“Lessons Learned during Public Health Response to Cholera Epidemic in Haiti and the Dominican Republic – Volume 17, Number 11-November 2011 – Emerging Infectious Disease Journal – CDC.” Lessons Learned during Public Health Response to Cholera Epidemic in Haiti and the Dominican Republic – Volume 17, Number 11-November 2011 – Emerging Infectious Disease Journal – CDC. N.p., 2011. Web. 05 Aug. 2016.

2 thoughts on “The Key to Ending Structural Violence

  1. First off, I completely agree with your blog post. Your definition that you used from Dr. Farmer’s interview does an excellent job of describing and explaining structural violence. It is such a shame that people are dying when it would be relatively easy to gather the resources and help them, however I think if we were to dig deeper we would find that the cause of this might be (I don’t want to make any grand statements because I could be wrong) lingering attitudes left over from the colonization of parts of the world such as Africa and the Caribbean. Like you stated in your post, the outbreaks of these infectious diseases didn’t happen in the United States when it was white people with access to resources. I think that if we look at post colonial Rwanda for instance, we know how the colonial attitudes helped to create a power divide and a system of oppression that led to the Rwandan genocide, and infectious diseases could almost be a similar result. The systems of oppression left behind after the European countries left help to fuel the structural violence that you talked about. All in all great job, you made it very easy to understand and helped me to think about it in a way that I hadn’t previously.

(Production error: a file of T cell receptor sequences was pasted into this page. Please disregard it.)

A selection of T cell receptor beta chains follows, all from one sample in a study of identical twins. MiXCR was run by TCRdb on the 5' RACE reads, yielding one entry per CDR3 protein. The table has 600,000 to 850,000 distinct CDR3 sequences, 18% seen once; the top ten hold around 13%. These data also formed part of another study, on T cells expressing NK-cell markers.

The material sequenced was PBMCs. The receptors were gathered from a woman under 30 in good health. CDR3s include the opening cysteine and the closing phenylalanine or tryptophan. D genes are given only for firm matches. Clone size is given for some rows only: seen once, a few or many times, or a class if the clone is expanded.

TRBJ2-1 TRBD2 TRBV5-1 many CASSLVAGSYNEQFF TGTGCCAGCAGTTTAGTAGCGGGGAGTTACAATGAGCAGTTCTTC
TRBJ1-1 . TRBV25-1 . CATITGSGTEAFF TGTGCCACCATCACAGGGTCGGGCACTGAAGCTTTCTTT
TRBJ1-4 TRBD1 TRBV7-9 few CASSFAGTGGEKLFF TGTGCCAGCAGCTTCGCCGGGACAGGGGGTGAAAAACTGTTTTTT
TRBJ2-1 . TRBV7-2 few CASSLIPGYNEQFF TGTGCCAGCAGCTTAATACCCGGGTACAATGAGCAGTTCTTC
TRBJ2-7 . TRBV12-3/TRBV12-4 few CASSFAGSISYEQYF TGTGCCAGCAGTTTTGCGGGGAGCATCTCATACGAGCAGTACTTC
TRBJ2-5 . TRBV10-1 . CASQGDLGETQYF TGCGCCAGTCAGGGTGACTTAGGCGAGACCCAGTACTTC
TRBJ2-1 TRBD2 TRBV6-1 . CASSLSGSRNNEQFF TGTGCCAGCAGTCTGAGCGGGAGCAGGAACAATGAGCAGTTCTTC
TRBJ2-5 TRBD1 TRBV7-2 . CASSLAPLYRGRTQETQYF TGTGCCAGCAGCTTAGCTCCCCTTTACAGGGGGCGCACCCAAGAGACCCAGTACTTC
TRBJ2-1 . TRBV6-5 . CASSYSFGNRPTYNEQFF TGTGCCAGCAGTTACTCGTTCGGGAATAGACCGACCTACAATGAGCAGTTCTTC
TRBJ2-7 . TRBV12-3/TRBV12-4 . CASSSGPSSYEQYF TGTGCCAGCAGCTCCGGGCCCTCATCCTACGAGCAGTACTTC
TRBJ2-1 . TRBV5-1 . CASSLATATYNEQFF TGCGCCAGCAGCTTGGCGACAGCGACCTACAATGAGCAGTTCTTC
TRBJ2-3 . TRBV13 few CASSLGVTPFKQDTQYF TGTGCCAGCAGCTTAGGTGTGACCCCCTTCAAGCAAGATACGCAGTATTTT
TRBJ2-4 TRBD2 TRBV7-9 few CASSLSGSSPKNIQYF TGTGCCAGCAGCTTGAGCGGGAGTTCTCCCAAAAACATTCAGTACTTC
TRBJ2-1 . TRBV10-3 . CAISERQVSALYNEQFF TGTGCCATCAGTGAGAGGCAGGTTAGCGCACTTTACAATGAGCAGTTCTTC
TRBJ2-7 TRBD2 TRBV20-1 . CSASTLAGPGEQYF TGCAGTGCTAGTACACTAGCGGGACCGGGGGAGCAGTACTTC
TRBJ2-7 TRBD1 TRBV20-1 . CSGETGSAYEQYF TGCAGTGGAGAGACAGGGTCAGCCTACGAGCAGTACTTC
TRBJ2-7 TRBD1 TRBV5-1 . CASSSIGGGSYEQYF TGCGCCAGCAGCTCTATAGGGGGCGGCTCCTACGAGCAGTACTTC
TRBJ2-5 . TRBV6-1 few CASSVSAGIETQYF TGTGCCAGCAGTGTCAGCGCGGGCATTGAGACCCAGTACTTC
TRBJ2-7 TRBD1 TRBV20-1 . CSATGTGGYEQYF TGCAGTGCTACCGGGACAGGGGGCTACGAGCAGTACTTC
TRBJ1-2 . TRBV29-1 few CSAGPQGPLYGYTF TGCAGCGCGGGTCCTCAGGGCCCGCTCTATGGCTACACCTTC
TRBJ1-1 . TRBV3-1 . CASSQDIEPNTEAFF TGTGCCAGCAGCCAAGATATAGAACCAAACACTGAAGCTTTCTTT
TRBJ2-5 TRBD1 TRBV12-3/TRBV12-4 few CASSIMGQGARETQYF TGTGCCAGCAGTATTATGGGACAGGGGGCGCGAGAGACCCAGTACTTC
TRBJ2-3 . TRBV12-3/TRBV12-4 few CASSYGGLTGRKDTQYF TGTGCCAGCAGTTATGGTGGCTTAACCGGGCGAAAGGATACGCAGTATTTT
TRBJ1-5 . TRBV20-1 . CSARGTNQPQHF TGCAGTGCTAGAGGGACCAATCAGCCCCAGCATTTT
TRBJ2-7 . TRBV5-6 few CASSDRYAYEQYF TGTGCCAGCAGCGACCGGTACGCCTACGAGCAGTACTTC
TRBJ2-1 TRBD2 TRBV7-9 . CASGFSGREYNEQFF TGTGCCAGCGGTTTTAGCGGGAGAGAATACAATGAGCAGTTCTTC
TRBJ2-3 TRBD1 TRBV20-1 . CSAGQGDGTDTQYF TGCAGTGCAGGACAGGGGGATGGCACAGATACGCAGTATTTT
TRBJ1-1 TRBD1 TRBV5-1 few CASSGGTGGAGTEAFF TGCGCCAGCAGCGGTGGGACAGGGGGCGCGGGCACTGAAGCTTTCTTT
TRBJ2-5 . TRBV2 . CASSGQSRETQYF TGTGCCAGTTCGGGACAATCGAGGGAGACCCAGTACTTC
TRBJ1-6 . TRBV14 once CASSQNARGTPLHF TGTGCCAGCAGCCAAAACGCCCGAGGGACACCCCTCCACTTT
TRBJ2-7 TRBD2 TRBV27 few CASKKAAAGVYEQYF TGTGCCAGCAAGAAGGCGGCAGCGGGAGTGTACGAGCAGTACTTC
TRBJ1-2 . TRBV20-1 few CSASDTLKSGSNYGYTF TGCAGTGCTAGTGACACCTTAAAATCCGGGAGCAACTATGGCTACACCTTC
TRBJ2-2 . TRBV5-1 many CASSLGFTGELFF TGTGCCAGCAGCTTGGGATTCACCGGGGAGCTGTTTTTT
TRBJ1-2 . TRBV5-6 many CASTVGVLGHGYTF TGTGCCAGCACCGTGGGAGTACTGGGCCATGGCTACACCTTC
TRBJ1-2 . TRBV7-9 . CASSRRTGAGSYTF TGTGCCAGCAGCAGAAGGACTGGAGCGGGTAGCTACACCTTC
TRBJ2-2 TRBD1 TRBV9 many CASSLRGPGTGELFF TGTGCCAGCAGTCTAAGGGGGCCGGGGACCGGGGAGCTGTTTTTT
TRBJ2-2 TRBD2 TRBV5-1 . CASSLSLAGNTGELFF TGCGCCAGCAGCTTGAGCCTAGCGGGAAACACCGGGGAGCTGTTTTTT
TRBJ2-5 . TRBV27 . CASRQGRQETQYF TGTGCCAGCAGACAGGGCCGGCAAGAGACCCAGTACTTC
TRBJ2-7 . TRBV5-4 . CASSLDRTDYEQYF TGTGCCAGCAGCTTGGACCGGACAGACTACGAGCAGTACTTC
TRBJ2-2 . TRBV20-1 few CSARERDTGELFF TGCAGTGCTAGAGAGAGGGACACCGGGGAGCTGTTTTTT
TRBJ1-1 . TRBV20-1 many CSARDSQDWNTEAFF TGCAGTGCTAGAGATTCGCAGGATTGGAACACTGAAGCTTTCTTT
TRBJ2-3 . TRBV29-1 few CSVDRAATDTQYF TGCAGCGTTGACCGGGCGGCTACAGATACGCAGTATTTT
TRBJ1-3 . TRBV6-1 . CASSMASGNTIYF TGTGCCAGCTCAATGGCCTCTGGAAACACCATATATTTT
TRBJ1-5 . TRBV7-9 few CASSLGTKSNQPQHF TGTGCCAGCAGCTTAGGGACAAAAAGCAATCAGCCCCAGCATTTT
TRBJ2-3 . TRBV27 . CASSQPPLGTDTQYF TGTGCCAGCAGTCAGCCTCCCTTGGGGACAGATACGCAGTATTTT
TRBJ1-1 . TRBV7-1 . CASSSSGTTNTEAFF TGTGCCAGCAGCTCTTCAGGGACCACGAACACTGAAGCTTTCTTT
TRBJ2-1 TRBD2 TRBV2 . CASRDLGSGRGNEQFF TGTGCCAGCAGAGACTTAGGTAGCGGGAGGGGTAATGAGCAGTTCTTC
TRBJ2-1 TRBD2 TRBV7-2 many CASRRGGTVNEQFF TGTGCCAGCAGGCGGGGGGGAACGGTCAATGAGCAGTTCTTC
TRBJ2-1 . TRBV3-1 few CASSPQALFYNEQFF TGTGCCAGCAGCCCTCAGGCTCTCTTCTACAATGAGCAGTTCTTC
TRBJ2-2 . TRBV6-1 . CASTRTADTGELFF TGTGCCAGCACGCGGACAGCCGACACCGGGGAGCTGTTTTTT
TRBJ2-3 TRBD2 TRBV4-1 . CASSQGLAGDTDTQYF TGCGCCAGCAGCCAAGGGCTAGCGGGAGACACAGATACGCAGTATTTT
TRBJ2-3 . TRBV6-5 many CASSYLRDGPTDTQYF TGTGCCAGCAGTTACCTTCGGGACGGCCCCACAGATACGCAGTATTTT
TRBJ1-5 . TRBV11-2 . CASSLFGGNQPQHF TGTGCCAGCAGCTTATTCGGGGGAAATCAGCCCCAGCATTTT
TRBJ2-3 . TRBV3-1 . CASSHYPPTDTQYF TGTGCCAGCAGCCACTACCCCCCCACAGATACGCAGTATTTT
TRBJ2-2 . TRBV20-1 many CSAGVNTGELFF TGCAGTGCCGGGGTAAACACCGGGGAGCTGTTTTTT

2. Hello Roopa,

    I really enjoyed your post because it did a great job of catching my attention in the first couple of lines. You portray the effects of structural violence in a way that anyone can relate to. It’s rather unfortunate that “lesser developed” countries go through situations such as the Ebola outbreak simply because a lack of funding or training. What’s worse is that these countries are sometimes given some form of social stigma along the lines of the population being disease ridden and dirty or being unmanageable or irresponsible, when the outbreaks are more biosocial than biological. Many people in these countries aren’t given the proper education to prevent the “emergence” of Ebola (or any other disease) and aren’t given “real” care, as Dr. Farmer mentions in the interview. These people are basically strong-armed into these quarantine camps where they have little to no control over their actions, let alone their health, and are forced to simply abide by whatever presence (military/police) is in control. Many times these people are scared and begin to panic, which leads to a whole bunch of other problems. If the money spent on policing the people was instead spent on “stuff, staff and systems”, I would argue that there would be better health outcomes. As Dr. Farmer mentions, it’s really not that expensive or difficult to set up solid healthcare systems, we would just rather waste the money on other things.

    Thanks,
    Cory